This paper seems surprised that world-view/cultural-values would have more influence on risk evaluation than the level of scientific knowledge. Seems obvious to me. WV/CV integrates so much more than book-learning that it has to hold greater sway. Economic experience, charitable impulses, failures of political leadership, family history, personality & temperment, etc. all contribute to it. Scientific knowledge is sparse by comparison.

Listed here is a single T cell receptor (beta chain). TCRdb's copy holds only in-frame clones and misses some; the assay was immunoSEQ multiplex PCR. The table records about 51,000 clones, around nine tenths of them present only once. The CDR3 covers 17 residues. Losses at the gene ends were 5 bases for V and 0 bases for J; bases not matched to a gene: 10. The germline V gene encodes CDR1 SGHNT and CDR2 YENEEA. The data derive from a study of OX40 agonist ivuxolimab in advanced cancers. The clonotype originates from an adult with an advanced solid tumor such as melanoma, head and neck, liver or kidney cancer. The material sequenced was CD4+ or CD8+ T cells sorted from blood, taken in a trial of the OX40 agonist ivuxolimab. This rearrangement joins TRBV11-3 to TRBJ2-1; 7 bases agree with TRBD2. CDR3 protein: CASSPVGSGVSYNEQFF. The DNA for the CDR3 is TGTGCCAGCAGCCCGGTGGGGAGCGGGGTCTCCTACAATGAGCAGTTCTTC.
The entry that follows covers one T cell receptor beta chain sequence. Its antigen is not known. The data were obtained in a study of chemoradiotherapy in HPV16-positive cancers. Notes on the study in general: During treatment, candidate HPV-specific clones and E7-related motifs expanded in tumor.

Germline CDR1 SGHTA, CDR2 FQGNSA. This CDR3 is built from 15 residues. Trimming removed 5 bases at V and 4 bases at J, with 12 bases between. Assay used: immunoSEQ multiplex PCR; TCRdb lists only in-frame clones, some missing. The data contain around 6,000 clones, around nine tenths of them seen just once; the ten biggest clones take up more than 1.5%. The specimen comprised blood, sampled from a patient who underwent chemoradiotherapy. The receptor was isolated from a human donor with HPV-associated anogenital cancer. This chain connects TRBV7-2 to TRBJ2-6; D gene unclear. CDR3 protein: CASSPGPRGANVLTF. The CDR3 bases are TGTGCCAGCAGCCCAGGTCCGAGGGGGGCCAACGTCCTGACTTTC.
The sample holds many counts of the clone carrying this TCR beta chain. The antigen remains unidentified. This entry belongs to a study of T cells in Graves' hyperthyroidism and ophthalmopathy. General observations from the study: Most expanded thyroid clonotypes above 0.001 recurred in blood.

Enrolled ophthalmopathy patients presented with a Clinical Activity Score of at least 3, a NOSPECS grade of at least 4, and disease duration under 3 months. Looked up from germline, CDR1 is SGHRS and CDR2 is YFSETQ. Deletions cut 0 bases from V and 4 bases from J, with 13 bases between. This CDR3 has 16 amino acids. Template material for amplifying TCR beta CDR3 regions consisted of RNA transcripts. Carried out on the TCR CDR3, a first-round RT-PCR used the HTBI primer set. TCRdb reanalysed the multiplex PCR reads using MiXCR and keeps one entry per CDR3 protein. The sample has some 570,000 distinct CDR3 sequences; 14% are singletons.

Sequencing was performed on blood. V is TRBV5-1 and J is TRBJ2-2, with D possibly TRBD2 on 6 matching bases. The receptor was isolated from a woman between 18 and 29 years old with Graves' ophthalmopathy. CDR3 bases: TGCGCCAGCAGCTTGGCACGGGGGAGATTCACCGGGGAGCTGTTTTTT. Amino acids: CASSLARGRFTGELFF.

11. 8-Your statement assumes that people come to the discussion with pre formed opinions. At least in my case, this was not true of the science. Not to mention the fact that if I or other skeptics have the opinion that athropogenic climate forcing is unimportant, why on earth would we consider Pielke (Sr) to be good, and if we are ideologically biased, why consider his son good, since he (Pielke Jr) is a liberal Democrat (despite claiming to be a moderate-there is no such thing as a moderate Democrat)? Because under examination their science and arguments stand up to scrutiny. In the case of Trenberth, he has done little science that is truly contributory to the discussion in any controversial way, but his public statements going back a long time show a definite willingness to spin and distort the truth to play up alarm. Gavin Schmidt is a confirmed partisan, and besides that his contribution to the science is principly in modeling, which is not even close to the best way to seek out the truth on climate. I personally don’t regard any of the arbiters to be proven “good guys” whether they agree with my later formed opinions or not, but I do know I’ve figured out who definitely constitutes the “bad guys”, and coincidentally or not the people with the poorest records are invariably the advocates.